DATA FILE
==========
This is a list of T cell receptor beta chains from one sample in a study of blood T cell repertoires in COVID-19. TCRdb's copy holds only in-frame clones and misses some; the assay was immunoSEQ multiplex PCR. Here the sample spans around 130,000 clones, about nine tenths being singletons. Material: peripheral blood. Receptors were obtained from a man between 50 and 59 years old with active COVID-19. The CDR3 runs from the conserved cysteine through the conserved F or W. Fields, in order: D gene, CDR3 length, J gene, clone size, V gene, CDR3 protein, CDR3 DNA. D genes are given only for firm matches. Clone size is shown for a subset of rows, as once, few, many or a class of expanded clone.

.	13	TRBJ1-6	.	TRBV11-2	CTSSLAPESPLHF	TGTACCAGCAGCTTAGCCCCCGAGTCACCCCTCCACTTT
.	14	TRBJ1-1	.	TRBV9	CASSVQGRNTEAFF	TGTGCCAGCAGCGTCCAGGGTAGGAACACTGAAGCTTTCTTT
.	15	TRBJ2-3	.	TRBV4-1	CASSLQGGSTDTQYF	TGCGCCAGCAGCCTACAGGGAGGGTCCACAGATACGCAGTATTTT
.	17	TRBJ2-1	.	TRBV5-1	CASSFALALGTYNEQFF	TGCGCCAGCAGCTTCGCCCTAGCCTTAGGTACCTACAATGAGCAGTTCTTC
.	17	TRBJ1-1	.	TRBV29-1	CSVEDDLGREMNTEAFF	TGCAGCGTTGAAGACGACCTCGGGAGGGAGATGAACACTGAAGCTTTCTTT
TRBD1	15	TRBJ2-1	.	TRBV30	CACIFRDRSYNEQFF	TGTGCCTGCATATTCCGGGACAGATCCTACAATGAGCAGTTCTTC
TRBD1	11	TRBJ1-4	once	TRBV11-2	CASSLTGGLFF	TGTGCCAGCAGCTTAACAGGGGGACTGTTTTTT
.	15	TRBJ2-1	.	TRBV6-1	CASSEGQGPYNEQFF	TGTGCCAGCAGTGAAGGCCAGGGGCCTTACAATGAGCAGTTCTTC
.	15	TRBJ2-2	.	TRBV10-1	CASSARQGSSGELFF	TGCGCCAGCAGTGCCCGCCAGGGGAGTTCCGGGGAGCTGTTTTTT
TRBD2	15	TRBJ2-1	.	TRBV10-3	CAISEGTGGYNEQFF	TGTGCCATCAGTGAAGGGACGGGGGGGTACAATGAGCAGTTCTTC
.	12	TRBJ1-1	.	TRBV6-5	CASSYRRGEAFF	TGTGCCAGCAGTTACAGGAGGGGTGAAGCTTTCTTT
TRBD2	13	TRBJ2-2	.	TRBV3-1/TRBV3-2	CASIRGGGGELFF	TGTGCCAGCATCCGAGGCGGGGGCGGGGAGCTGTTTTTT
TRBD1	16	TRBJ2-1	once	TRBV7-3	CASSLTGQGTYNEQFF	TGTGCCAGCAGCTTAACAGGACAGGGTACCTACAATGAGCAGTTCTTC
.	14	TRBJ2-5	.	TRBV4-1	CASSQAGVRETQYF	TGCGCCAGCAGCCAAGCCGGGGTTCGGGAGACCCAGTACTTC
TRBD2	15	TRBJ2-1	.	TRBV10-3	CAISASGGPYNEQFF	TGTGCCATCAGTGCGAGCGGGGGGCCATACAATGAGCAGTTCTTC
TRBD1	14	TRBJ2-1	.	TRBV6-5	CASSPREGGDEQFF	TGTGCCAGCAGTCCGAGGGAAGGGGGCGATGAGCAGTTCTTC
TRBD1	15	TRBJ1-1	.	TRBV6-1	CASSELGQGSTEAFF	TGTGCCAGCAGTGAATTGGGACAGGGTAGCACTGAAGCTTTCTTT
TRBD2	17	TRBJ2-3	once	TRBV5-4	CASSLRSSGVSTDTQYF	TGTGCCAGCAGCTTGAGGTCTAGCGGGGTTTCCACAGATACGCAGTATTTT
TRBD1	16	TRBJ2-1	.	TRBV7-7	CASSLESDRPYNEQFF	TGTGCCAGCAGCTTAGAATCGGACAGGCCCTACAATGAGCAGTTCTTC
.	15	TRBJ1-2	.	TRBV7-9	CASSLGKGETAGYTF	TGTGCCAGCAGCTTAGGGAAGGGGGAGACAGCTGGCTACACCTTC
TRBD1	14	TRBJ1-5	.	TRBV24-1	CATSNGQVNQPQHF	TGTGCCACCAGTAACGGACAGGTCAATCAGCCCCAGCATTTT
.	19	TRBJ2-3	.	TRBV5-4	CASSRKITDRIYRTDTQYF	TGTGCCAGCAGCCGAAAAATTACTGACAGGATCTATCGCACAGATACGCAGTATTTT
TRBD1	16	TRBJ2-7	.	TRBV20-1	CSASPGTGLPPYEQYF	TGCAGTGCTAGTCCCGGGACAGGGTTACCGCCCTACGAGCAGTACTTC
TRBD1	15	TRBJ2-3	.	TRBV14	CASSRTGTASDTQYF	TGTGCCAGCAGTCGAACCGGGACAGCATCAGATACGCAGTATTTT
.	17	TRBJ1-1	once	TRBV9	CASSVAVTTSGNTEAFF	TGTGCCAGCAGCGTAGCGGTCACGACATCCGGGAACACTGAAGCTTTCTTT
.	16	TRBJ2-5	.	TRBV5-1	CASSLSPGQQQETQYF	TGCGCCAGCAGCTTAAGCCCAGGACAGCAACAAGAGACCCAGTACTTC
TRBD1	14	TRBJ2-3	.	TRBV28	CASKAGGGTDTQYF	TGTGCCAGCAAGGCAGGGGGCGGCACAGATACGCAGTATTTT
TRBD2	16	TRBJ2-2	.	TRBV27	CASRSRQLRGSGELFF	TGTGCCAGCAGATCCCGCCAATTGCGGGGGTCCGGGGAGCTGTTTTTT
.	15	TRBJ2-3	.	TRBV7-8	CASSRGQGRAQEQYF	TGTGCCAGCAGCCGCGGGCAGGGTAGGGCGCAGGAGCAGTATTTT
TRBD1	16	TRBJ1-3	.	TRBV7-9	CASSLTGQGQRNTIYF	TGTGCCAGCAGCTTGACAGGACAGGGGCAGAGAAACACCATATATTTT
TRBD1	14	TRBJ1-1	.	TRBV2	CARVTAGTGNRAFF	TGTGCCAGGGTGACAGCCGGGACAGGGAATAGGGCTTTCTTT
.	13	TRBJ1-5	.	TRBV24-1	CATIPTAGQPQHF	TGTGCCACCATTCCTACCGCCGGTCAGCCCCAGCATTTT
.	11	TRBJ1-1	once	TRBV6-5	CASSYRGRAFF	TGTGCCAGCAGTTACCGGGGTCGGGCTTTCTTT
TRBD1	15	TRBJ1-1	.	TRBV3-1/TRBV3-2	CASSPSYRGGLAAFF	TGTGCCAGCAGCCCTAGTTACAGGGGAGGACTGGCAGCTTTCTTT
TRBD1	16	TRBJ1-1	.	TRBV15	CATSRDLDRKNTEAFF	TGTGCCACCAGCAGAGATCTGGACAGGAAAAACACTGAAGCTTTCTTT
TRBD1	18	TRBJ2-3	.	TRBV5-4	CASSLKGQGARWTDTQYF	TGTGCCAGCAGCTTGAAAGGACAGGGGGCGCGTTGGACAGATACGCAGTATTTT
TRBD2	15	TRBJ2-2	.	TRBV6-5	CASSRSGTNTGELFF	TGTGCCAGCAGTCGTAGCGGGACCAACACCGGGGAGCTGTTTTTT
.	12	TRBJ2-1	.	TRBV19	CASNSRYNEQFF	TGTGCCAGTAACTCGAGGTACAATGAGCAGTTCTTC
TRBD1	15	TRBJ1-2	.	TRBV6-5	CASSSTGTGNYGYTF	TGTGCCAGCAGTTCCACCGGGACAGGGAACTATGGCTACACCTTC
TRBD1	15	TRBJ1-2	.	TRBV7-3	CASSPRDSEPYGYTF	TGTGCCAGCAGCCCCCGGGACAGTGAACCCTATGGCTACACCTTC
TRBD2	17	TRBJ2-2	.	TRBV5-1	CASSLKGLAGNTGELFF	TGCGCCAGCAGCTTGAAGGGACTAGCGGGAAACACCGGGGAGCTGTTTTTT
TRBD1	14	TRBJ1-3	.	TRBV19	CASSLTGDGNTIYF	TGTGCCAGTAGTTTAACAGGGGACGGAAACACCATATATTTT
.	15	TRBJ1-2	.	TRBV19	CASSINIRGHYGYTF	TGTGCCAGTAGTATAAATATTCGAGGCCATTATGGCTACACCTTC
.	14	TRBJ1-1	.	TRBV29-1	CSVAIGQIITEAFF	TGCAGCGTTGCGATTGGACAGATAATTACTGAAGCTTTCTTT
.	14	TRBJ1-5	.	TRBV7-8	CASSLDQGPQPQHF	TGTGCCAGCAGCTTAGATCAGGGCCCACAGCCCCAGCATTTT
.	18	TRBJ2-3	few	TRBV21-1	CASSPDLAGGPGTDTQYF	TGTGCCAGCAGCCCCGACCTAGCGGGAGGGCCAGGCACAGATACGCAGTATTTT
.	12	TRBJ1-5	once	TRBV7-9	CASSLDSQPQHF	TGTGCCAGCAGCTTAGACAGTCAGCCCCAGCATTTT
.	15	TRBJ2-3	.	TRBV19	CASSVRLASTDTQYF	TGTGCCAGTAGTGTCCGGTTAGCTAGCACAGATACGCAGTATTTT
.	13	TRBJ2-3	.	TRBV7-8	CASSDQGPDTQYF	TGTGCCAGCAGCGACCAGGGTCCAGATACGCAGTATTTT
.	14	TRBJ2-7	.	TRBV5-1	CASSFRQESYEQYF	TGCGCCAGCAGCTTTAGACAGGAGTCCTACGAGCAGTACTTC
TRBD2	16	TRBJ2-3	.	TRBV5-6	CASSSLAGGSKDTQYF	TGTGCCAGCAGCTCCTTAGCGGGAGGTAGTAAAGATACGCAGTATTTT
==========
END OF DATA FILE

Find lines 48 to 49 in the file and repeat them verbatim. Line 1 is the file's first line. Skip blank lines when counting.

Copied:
.	12	TRBJ1-5	once	TRBV7-9	CASSLDSQPQHF	TGTGCCAGCAGCTTAGACAGTCAGCCCCAGCATTTT
.	15	TRBJ2-3	.	TRBV19	CASSVRLASTDTQYF	TGTGCCAGTAGTGTCCGGTTAGCTAGCACAGATACGCAGTATTTT